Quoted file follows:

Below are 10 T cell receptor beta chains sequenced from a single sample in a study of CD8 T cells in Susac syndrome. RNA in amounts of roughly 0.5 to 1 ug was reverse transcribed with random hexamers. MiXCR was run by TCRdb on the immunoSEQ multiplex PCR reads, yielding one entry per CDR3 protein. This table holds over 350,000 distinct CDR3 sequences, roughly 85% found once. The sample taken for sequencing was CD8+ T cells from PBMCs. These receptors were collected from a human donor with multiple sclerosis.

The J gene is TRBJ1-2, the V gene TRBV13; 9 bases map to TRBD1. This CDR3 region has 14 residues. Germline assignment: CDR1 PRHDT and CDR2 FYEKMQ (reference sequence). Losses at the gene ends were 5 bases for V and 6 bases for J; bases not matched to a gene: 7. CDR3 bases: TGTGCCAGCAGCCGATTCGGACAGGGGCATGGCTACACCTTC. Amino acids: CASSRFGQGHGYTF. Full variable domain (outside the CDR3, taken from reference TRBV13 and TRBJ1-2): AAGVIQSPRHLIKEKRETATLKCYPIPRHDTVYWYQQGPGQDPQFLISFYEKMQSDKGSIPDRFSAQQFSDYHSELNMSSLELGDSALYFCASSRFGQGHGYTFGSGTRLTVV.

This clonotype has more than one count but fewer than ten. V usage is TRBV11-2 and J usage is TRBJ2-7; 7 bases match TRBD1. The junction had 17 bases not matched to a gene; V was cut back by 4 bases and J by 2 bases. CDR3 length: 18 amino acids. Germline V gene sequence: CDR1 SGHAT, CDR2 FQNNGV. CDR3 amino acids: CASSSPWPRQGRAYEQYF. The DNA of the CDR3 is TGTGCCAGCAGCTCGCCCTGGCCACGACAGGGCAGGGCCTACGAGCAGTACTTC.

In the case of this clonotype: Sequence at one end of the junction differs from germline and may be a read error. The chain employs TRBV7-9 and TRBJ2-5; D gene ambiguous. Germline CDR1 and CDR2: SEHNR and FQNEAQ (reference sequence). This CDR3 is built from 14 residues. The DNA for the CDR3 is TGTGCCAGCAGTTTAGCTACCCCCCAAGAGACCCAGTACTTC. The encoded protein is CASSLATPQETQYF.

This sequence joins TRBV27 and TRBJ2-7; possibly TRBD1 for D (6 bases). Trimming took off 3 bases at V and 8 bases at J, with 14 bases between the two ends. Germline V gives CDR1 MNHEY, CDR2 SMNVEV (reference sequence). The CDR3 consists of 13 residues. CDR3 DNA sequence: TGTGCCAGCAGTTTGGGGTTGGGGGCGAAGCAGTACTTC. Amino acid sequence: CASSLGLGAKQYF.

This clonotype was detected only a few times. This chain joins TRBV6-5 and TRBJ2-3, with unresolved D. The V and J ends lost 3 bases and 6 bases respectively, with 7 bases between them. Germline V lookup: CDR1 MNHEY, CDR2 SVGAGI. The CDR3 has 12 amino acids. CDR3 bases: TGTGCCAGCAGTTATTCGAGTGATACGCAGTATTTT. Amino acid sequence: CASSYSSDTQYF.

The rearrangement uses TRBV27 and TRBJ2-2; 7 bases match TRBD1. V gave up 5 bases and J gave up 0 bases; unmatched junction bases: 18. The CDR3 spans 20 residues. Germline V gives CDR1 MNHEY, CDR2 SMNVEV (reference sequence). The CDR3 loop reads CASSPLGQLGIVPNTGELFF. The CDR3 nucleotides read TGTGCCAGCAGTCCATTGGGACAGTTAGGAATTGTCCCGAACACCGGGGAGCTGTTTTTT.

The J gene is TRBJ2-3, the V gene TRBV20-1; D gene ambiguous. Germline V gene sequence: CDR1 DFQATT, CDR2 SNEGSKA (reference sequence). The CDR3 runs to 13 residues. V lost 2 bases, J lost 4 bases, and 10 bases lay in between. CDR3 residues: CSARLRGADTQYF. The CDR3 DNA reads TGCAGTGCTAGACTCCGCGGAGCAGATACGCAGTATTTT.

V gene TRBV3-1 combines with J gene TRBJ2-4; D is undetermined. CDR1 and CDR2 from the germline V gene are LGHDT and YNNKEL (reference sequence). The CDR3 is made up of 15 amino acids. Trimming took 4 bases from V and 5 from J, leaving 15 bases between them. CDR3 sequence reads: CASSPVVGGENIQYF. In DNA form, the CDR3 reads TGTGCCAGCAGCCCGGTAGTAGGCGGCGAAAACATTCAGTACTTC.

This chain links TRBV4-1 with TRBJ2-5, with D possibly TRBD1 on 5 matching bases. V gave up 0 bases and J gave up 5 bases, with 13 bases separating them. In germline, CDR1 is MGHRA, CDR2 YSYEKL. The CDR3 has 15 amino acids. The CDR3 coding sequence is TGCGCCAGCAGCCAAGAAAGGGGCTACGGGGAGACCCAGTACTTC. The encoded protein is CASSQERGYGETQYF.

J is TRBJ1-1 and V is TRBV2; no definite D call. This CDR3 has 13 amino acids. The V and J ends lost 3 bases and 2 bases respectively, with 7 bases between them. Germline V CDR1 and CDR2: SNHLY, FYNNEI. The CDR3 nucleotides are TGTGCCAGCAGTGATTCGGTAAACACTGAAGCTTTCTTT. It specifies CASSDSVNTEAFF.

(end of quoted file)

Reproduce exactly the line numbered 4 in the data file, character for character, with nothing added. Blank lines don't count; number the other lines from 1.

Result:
In the case of this clonotype: Sequence at one end of the junction differs from germline and may be a read error. The chain employs TRBV7-9 and TRBJ2-5; D gene ambiguous. Germline CDR1 and CDR2: SEHNR and FQNEAQ (reference sequence). This CDR3 is built from 14 residues. The DNA for the CDR3 is TGTGCCAGCAGTTTAGCTACCCCCCAAGAGACCCAGTACTTC. The encoded protein is CASSLATPQETQYF.